CALASIAO, Pangasinan ? Bite-sized sweet puto (steamed rice cake), popularly known as the white gold of Calasiao, has turned into precious gems with diverse, vibrant colors, attracting locals and visitors alike.
The color change comes with a variation in taste ? from the sweetness of the traditional white puto to flavors like pandan (green), ube (violet), banana (yellow), strawberry (pink) and cheese (gold).
It was Florbella Pascua, 42, owner of Bella?s Puto here, who came up with the flavored puto.
The idea, she said, came from a customer who wanted to serve colorful rice cakes during parties.
?We actually started producing colored puto four years ago, depending on orders placed by customers. [The cakes were] not flavored [then] as we only used food coloring,? Pascua said.
It was only a year ago when she started making flavored puto using extracts of banana, mango, strawberry, pandan and ube.
She said she tried creating other flavors, like melon, but these did not sell well.
Her best sellers are the cheese, pandan and ube flavors. But the original white, unflavored puto is the all-time favorite, both in stalls in Calasiao and other Pangasinan towns.
?Many customers think that the color is just because of food coloring. It is only after they have tasted our product that they buy them,? Pascua said.
The original white puto and kutsinta (another rice cake variety) is sold at P60 a kilogram (70 to 75 pieces), while the flavored ones are sold at P80 a kg. The price is higher by P15 to P20 in other areas to cover transportation costs.
Bella?s Puto, one of the biggest puto producers in Calasiao, also produces puto with fruit bits, depending on orders placed.
This is because the shelf life is shorter, unlike the original and extract-flavored puto that can be stored for three days, Pascua said.
Bella?s Puto consumes three to six sacks of rice a day to make puto, depending on the season. Peak production period is from October to January. A sack of rice can produce 8,000 pieces or 107 kg of puto.
Bella?s Puto is sold at four SM shopping mall branches ? in Sta. Mesa (Manila), Baliwag (Bulacan), Clark (Pampanga) and Rosales (Pangasinan). It is also sold in a store in Caloocan City and at the Pasalubong Center in Rosales town.
Bella?s Puto has gone a long way from the difficult days when Pascua and her five siblings started the business when they were students.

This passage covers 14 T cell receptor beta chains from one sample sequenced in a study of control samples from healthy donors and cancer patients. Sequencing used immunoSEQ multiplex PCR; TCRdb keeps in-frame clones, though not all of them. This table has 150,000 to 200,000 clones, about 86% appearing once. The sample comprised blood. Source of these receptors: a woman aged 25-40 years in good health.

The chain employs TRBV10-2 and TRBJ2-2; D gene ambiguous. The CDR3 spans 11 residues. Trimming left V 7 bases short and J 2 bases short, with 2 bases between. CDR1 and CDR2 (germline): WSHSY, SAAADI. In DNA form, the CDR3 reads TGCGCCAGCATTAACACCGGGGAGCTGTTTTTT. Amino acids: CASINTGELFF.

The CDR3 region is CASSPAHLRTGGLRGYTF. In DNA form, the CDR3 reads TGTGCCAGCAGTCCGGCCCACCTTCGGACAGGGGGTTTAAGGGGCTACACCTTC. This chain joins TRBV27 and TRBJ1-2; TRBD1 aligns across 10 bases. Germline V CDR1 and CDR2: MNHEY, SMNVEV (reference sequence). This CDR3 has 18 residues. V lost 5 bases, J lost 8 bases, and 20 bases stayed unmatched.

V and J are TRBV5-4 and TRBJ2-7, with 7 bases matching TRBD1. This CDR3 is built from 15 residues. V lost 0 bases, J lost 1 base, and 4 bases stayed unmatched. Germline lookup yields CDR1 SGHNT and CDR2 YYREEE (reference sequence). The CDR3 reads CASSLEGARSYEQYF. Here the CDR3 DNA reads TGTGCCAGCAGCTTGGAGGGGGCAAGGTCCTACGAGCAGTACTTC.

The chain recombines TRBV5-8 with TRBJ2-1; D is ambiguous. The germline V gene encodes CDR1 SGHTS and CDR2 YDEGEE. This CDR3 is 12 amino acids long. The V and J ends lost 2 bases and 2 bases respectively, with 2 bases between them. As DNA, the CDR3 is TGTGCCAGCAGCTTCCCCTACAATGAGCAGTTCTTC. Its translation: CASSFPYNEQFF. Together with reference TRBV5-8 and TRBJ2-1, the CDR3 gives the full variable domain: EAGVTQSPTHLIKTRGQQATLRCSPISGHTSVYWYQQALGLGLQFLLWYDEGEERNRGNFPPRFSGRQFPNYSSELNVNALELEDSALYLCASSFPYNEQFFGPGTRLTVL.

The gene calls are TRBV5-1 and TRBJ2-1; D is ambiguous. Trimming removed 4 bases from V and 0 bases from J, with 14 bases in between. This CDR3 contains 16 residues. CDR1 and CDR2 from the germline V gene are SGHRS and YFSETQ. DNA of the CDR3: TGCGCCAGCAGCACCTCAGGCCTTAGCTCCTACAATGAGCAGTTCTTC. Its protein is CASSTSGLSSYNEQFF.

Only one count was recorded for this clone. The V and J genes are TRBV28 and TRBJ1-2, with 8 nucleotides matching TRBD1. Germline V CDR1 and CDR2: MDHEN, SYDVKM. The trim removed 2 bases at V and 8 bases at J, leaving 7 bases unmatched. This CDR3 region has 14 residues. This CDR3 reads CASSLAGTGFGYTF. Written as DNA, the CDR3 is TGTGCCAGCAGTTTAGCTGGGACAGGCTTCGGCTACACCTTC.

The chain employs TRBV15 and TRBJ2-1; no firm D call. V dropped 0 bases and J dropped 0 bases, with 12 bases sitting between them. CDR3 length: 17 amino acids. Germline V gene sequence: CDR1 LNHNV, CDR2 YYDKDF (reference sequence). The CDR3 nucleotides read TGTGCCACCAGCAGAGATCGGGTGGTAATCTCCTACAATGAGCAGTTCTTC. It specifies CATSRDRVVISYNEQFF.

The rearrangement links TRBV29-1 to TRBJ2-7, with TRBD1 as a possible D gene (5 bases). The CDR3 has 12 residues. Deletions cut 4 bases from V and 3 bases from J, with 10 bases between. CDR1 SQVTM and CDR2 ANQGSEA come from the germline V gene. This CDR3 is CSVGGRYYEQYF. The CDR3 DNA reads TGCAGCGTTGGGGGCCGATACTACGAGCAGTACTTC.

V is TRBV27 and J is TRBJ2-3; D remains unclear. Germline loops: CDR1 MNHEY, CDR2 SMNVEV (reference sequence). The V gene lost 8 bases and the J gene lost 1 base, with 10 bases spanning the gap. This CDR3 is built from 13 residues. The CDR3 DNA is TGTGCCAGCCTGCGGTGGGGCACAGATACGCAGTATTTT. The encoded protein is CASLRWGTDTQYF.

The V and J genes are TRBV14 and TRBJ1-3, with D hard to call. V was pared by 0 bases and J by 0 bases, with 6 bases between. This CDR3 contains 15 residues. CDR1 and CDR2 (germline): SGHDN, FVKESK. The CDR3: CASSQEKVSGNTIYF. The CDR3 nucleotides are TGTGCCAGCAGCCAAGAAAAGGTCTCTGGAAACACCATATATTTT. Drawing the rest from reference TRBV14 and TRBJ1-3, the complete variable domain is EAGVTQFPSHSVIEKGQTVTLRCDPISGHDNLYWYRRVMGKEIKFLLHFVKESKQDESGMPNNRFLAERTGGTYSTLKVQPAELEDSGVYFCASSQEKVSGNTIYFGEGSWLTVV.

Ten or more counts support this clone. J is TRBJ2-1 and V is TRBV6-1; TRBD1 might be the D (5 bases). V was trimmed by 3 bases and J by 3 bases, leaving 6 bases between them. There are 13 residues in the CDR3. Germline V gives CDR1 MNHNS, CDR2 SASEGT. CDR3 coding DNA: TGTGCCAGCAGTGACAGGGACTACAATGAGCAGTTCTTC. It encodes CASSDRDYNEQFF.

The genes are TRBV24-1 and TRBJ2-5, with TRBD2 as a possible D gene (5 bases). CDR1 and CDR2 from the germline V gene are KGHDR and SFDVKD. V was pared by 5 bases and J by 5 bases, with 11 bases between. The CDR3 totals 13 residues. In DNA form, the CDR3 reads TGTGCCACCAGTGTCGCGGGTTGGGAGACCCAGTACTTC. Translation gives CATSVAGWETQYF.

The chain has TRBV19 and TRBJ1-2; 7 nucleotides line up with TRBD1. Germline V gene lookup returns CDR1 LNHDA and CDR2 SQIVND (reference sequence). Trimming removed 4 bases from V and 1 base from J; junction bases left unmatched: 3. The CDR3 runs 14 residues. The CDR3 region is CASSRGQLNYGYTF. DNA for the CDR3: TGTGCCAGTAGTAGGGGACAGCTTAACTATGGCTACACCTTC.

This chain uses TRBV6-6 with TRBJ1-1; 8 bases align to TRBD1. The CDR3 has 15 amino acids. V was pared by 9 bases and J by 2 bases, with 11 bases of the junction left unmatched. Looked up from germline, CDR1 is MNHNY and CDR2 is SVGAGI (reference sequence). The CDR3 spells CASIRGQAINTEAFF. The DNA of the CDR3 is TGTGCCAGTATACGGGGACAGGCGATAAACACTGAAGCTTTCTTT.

Pascua said when she was in Grade 1, she tagged along with her grandmother, Gertrudes Zamora, while she sold puto that she cooked.
?She would give me 100 pieces to sell. Customers might have been amused or they pitied me that they bought [my rice cakes],? she said.
Pascua said she learned all aspects of puto-making from her grandmother ? from grinding the rice to cooking ? in the same spot where her kitchen is now located.
?Puto-making has helped a lot, especially us, children, whose parents were almost always away on trips selling bicho-bicho [another type of rice cake],? said Pascua, the eldest of six siblings.
They were then left in the house and sometimes there was not even rice to cook. ?Even our neighbors refused to lend us some rice,? said Lisa, Pascua?s sister.
Lessons from grandma
It was their grandmother who kept the children together, teaching the older ones to cook puto and sell them in the town proper.
?It was a very little business then, sometimes not even enough for our food,? Pascua said.
?When there were unsold puto, I bartered them for a cup of bagoong [fish paste] and some vegetables so we can have something to eat,? Lisa said.
Production then was limited to several gantas (a ganta is about 2 kg) of rice because of lack of capital and the limited market.
Pascua said puto used to be sold only in the morning, from 4 a.m. to 8 a.m., because people thought that after 8 a.m., these rice cakes were already spoiled.
When Pascua was in high school, a friend suggested that she sell puto the whole day every Friday in front of the Señor Tesoro Shrine. Devotees congregate at the shrine every Friday.
Soon, other puto makers followed her lead and started to sell the entire day.
It was hard work that made Pascua and her siblings succeed.
While in college, Pascua registered the name Bella?s Puto under the name of her parents, Rufo and Leonora de la Cruz.
?It was puto-making that saw us through college,? said Pascua, who finished engineering. Only one of her siblings did not complete college education.
In 1995, when the business stabilized, Pascua decided to take up units in education.
She is now a Grade 5 teacher in her village of Dinalaoan, dividing her time between her teaching chores and the puto business. Her husband, Jaime, is also a schoolteacher.
Drawing from her experience, Pascua said she would always remind her pupils that poverty was not a hindrance to success.